Seventy-five years ago this week, amidst all the demands of the New Deal moment that he was defining, President Franklin Delano Roosevelt issued a remarkable proclamation that had particular significance for Wisconsin.
The proclamation had was of practical significance to roughly 1,500 Americans.
But it had a symbolic meaning, not just for those individuals but for a nation that was still struggling to heal the divisions of a war that, while long ended, still strained the fabric of a nation that needed, desperately, to reconcile itself for the economic struggles of the Great Depression.
WHEREAS, in and by the Constitution of the United States of America, it is provided that the President “shall have power to grant reprieves and pardons for offenses against the United States, except in cases of impeachment,” and
WHEREAS, various persons have been from time to time convicted in the Courts of the United States of violations of certain statutes enacted during the war between the United States and the Imperial German Government and Imperial Austro-Hungarian Government, to wit:
Section 3 of Title 1 of the Act approved June 15, 1917, entitled “An Act to punish acts of interference with the foreign relations, the neutrality, and the foreign commerce of the United States, to punish espionage, and better to enforce the criminal laws of the United States, and for other purposes” (40 Stat. 217); and said section as amended by the Act approved May 16, 1918 (40 Stat. 553); or of a conspiracy to violate the same;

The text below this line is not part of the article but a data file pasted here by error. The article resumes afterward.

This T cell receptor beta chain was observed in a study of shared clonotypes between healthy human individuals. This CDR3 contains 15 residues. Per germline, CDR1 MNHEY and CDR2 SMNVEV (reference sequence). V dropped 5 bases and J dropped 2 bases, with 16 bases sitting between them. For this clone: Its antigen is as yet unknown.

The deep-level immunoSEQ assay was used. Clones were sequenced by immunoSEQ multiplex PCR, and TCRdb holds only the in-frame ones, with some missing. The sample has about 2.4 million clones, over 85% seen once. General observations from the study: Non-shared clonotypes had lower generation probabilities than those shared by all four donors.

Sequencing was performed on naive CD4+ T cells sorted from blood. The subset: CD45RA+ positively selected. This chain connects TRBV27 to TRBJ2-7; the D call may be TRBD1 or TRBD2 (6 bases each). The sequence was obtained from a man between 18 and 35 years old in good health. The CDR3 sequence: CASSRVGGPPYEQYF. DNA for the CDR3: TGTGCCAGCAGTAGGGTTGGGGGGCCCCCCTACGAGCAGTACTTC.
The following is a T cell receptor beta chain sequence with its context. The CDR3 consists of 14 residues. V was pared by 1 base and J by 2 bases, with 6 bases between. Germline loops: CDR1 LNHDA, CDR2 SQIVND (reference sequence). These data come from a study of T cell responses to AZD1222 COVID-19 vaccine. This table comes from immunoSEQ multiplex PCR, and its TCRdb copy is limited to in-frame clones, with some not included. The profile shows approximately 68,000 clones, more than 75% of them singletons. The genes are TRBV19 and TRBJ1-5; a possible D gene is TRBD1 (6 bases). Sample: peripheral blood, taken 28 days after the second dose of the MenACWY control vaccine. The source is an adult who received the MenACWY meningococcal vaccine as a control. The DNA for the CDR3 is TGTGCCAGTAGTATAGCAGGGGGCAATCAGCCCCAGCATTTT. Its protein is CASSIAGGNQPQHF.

Conspiracy to violate Section 5 of the Act approved on June 15, 1917, entitled “An Act to authorize the President to increase temporarily the Military Establishment of the United States” (40 Stat. 76); and said Section as amended by the Act approved August 31, 1918 (40 Stat. 955); and
WHEREAS, the emergency contemplated by the aforesaid statutes has long expired;
Now, THEREFORE, Be it known, that I, Franklin D. Roosevelt, President of the United States of America, in consideration of the premises, divers other good and sufficient reasons me thereunto moving, do hereby declare and grant a full pardon to all persons who have heretofore been convicted of a violation of any of the foregoing statutory provisions or of a conspiracy to violate the same, and who have complied with the sentences imposed on them; provided, however, that such pardon shall not be construed to pardon such persons for any offenses other than those designated herein, whether committed prior or subsequently to the offenses herein designated.